Her owner shoos her away but she returns immediately to continue her determined barking.
We've been through this before, just yesterday and the day before - the same persistent barking at the bed of lilies. I showed her then, and I show her again.
I reach my hand down to brush aside the bladed leaves. I know there is nothing there, yet my breath is tight with fear of jumping toads, slithering snakes, and scurrying mice.
"Look, Libby," I say as I move aside the leaves, "There's nothing there. See?"
And there is nothing there. Nothing. There are no toads nor snakes nor birds nor mice. There are no cats, no squirrels, no rabbits nor raccoon. There are no critters what-so-ever, large or small, dead or alive. There is just lilies and soil, soil and lilies. Yet she continues to bark until finally her frustrated owner takes her inside.
I think she sees something I don't see, senses something I can't sense. I sit on my back porch with a glass of Beaujolais and I ponder the possibilities as I savour my favourite time of day - the blue hour. I watch as the twilight deepens and stars appear in the velvety ink. Fireflies alight and flit across the garden as the dewy evening air draws forth the fragrance of honeysuckle and rose.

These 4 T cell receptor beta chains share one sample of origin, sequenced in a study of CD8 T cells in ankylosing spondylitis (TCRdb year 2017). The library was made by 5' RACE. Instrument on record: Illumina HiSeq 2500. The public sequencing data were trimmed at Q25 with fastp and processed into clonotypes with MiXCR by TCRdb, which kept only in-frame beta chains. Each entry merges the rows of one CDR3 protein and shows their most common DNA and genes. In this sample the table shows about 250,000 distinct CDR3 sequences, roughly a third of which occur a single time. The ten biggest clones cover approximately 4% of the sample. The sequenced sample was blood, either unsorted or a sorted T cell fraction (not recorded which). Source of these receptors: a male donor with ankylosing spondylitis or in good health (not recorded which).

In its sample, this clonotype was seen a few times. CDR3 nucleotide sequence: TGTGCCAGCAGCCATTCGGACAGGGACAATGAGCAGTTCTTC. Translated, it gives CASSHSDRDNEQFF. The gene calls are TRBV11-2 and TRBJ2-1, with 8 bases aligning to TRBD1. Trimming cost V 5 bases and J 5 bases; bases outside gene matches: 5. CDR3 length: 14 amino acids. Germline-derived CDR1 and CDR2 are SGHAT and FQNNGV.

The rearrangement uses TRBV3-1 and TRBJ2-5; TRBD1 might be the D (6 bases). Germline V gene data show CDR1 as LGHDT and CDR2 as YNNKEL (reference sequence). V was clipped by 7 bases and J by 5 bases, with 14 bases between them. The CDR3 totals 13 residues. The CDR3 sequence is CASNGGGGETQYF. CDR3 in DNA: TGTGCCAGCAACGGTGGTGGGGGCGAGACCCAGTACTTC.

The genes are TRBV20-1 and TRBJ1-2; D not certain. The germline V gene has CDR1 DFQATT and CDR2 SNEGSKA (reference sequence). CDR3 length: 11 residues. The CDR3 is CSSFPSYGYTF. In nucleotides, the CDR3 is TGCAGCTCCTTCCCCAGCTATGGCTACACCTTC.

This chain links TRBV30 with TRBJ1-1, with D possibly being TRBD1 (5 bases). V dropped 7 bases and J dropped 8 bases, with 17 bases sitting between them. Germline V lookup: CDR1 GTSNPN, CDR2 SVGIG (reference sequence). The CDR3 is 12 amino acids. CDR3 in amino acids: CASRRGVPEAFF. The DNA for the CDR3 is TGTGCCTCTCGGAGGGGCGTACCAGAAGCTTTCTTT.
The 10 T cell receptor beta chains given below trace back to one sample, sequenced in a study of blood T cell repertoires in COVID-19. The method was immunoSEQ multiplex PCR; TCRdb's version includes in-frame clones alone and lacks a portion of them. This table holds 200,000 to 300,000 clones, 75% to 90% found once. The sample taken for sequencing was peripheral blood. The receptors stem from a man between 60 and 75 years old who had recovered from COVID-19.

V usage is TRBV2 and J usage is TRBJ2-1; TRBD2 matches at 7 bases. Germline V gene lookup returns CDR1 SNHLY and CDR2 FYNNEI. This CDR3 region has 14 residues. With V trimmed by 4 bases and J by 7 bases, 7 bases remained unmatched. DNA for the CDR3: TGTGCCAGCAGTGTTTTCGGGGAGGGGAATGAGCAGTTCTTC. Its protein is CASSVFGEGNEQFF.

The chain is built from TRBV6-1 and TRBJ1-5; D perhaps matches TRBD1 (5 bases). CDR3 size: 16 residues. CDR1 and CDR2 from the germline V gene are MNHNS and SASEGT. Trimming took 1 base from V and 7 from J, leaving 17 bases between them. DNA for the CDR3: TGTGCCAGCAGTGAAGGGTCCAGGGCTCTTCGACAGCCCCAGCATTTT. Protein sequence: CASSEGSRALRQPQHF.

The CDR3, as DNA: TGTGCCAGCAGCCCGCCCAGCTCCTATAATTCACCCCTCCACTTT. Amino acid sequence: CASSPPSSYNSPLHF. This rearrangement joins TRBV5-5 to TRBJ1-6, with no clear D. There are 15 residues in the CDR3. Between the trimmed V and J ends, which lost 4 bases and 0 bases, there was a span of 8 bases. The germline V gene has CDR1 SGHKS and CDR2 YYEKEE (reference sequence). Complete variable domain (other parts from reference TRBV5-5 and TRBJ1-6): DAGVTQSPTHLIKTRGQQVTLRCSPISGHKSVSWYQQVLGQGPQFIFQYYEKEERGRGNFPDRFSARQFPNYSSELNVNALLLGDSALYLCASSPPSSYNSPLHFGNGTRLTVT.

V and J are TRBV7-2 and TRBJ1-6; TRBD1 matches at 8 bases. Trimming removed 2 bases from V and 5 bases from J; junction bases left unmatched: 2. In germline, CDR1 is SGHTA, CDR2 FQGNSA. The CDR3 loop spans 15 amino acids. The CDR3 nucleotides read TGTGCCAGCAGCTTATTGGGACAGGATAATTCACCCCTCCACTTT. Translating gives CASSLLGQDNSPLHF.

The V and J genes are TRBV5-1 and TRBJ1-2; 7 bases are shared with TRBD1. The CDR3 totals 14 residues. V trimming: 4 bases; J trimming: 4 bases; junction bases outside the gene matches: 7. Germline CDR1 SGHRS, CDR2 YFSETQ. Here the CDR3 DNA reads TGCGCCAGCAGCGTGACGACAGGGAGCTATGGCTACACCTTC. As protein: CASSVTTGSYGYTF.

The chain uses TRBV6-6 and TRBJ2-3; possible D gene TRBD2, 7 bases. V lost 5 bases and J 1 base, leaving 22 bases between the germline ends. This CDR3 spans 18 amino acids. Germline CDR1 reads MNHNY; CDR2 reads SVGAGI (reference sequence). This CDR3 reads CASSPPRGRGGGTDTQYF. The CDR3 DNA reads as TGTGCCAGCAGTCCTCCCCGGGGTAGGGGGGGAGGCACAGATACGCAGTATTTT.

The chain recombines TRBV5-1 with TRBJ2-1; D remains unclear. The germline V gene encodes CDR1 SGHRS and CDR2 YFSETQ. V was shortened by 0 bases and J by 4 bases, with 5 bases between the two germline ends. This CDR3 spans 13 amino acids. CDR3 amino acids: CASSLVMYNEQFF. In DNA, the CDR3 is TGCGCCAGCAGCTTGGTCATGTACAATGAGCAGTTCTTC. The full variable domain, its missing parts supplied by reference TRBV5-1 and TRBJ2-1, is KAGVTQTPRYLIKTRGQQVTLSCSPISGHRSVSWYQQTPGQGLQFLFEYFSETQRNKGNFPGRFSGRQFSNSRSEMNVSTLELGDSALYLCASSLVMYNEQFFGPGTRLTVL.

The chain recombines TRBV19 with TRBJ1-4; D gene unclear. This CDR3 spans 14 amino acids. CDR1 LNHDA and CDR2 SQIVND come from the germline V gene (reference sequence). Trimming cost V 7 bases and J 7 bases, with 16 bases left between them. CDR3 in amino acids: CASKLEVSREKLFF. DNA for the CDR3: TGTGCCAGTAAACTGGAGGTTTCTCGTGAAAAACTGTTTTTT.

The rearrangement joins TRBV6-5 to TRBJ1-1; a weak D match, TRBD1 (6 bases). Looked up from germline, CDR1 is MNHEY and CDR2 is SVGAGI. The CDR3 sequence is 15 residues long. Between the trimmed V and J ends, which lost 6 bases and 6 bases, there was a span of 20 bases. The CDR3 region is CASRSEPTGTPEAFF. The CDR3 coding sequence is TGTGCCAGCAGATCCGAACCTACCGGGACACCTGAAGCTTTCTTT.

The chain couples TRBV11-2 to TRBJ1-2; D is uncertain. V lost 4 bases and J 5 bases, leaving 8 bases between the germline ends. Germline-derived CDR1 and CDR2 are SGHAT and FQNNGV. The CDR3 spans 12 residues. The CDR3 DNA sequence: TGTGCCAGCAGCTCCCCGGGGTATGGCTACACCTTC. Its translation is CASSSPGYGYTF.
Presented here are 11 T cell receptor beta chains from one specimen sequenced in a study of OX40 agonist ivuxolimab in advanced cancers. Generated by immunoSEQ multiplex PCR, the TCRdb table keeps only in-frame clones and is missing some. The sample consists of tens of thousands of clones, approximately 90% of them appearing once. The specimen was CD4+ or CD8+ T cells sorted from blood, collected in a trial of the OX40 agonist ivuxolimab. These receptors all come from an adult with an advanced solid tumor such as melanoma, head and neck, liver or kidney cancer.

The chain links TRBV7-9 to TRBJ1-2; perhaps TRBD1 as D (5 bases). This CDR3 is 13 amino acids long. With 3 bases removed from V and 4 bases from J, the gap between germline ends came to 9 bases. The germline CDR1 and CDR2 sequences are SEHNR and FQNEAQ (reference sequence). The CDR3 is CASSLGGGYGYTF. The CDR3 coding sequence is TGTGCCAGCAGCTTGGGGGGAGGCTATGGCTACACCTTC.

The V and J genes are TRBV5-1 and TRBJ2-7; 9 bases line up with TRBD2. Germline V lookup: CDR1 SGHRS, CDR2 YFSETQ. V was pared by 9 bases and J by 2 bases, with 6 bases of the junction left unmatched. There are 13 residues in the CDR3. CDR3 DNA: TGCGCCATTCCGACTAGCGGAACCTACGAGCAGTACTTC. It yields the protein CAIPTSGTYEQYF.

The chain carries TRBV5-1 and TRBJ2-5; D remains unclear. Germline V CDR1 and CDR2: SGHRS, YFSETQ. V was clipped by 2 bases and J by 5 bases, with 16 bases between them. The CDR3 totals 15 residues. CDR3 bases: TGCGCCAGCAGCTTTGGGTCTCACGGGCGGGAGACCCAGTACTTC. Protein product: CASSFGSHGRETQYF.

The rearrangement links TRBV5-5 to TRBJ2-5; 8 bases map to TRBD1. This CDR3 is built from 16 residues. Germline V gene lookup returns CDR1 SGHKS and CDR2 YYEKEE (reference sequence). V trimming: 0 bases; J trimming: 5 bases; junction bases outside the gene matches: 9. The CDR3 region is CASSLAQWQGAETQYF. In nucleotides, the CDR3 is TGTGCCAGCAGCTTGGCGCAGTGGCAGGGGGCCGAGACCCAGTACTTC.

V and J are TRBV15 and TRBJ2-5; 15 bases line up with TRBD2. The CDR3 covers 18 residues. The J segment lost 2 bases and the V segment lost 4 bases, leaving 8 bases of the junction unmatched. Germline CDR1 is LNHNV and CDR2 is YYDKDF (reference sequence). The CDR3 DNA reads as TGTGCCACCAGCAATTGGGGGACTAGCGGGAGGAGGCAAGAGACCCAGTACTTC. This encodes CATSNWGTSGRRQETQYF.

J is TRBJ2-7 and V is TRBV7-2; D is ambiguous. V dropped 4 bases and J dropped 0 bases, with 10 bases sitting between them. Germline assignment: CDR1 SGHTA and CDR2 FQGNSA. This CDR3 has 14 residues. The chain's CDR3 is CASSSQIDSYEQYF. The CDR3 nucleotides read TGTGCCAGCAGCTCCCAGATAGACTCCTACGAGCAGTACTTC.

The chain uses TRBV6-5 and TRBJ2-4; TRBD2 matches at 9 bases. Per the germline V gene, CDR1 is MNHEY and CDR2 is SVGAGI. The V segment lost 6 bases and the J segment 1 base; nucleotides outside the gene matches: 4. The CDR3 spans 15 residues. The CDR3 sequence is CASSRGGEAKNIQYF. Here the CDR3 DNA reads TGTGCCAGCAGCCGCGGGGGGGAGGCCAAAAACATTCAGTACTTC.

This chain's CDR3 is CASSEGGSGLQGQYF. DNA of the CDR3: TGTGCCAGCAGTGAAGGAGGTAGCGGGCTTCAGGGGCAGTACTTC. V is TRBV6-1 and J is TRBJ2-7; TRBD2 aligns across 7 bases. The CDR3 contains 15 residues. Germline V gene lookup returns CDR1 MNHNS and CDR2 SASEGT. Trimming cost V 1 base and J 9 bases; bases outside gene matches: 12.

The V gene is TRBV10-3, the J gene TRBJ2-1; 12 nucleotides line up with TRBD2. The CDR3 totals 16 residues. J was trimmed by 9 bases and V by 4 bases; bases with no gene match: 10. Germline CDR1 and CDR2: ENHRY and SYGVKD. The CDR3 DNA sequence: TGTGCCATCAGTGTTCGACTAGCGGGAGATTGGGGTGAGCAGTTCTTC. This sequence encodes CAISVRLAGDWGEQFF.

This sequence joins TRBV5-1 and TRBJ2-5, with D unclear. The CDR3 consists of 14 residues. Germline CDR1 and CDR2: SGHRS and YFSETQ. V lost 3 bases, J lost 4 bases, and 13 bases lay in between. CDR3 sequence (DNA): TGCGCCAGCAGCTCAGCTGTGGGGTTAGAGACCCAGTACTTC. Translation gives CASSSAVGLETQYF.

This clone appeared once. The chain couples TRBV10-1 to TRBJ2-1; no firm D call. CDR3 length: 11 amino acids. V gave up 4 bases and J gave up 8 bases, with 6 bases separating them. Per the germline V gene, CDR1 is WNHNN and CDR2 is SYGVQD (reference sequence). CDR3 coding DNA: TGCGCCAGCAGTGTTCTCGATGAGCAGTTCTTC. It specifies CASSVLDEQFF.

It is a magical evening, ripe with potential. My mind fills with possibilities and my imagination flows from the ordinary to the extraordinary until I am without a doubt certain that I have solved the mystery. I have fairies in my flower bed!
|Midsummer Eve by Edward Robert Hughes|